“This unique work takes a method of textual analysis commonly used in studies of ancient Western and Eastern manuscripts and applies it to twenty-one early Qur'an manuscripts. Keith Small analyzes a defined portion of text from the Qur'an with two aims in view: to recover the earliest form of text for this portion, and to trace the historical development of this portion to the current form of the text of the Qur'an. Small concludes that though a significantly early edited form of the consonantal text of the Qur'an can be recovered, its original forms of text cannot be obtained. He also documents the further editing that was required to record the Arabic text of the Qur'an in a complete phonetic script, as well as providing an explanation for much of the development of various recitation systems of the Qur'an. This controversial, thought-provoking book provides a rigorous examination into the history of the Qur'an and will be of great interest to Quranic Studies scholars.”
         

        - Roger

      • Mike Ferrando
        Mike, I have been following this story as well. Here is my info. (below). -mike Did the Umayyads change the Qur an? http://youtu.be/AKl0gA35HaE
        Message 3 of 9 , Nov 15, 2013
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          Mike,
          I have been following this story as well.
          Here is my info. (below).
          -mike

          Did the Umayyads change the Qur'an?
          http://youtu.be/AKl0gA35HaE
          =====================================
          Much of the qur'an was lost.  Mohammed wrote a lot of it on bones, leaves, pieces of leather and had people memorize parts, but many of those people were killed in the many wars the Muslims started against everyone around them in their craze to force Islam on the world so they could get more plunder.
           
          When Uthman had his own version of the Qur'an written, there were as many as 15 different versions extant.  The first versions didn't even have vowels so the reading of the words depended on the knowledge of Arabic  of the reader.  The hadith are clear on how much was lost.  Read Bukhari Volume 6 Chapter 61.  It is all about the writing of the Qur'an, the missing parts and the changes to it.  Allah seemed to be missing during this time since he didn't keep the Qur'an whole.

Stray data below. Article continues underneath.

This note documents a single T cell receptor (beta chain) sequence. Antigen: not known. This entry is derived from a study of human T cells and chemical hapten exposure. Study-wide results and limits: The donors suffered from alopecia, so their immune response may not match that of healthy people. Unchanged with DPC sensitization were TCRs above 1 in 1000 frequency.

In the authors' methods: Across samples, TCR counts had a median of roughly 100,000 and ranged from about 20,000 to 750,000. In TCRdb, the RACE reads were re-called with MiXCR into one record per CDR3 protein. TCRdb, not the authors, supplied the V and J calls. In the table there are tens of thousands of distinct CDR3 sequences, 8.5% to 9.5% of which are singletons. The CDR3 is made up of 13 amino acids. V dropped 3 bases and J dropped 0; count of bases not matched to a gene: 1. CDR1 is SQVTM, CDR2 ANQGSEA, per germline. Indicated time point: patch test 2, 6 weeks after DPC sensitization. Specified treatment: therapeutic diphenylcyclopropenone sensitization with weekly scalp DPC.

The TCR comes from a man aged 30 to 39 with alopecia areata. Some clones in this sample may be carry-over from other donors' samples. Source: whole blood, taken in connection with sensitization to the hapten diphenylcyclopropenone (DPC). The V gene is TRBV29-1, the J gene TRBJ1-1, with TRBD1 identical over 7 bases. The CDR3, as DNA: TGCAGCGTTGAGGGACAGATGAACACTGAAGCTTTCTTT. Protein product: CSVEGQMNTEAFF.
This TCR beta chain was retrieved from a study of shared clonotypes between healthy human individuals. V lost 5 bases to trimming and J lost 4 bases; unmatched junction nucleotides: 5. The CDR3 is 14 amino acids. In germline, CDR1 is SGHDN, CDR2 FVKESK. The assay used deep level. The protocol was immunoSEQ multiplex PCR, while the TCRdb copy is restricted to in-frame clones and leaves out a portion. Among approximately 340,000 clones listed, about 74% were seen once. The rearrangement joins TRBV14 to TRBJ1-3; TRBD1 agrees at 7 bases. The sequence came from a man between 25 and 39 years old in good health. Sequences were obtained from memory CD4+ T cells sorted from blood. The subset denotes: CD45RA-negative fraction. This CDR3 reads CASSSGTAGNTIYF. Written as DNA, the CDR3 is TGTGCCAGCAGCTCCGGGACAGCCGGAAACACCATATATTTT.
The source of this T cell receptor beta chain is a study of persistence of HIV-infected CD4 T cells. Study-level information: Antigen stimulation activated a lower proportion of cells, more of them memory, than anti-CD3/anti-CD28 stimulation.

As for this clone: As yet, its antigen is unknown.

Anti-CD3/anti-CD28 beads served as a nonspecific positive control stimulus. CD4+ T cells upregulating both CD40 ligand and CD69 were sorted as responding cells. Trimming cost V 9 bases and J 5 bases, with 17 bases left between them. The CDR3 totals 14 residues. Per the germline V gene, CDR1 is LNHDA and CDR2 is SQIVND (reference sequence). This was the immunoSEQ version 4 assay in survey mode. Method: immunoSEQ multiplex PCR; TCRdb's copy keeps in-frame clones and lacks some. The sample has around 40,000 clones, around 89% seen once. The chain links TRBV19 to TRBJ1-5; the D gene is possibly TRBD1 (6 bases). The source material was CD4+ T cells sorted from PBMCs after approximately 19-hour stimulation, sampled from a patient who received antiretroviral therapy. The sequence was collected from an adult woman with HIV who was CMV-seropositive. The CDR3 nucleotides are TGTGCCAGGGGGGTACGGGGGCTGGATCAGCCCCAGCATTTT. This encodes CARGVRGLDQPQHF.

Aisha even said the verse where Mohammed called for the stoning and the breastfeeding of adult men was eaten by a tame sheep. Really...
           
          There are at least 109 verses of hate toward non-Muslims in the Qur'an alone.  There are more verses of hate toward Jews in the Qur'an, hadith and sira than in Hitler's 'Mein Kampf'.
          http://www.foreignpolicy.com/articles/2012/04/23/why_do_they_hate_us?page=0,3
          ======================================
          JAM' AL-QUR'AN:
          THE CODIFICATION OF THE QUR'AN TEXT
          by John Gilchrist
          http://answering-islam.org/Gilchrist/Jam/index.html
          ======================================
          Subject: Koran Sana mss (1972 find)




          From: "steelcurtain40@..." <steelcurtain40@...>
          To: textualcriticism@yahoogroups.com
          Sent: Thursday, November 14, 2013 5:12 PM
          Subject: [textualcriticism] Sana'a manuscripts of Yemen



          Does anyone  on this discussion board - who may have some knowledge about  the textual transmission of the Quran - tell me the current status of the research analysis (and research reports)  of the Sana'a manuscripts of Yemen;  which was accomplished under the oversite of Gerd Puin, a German professor??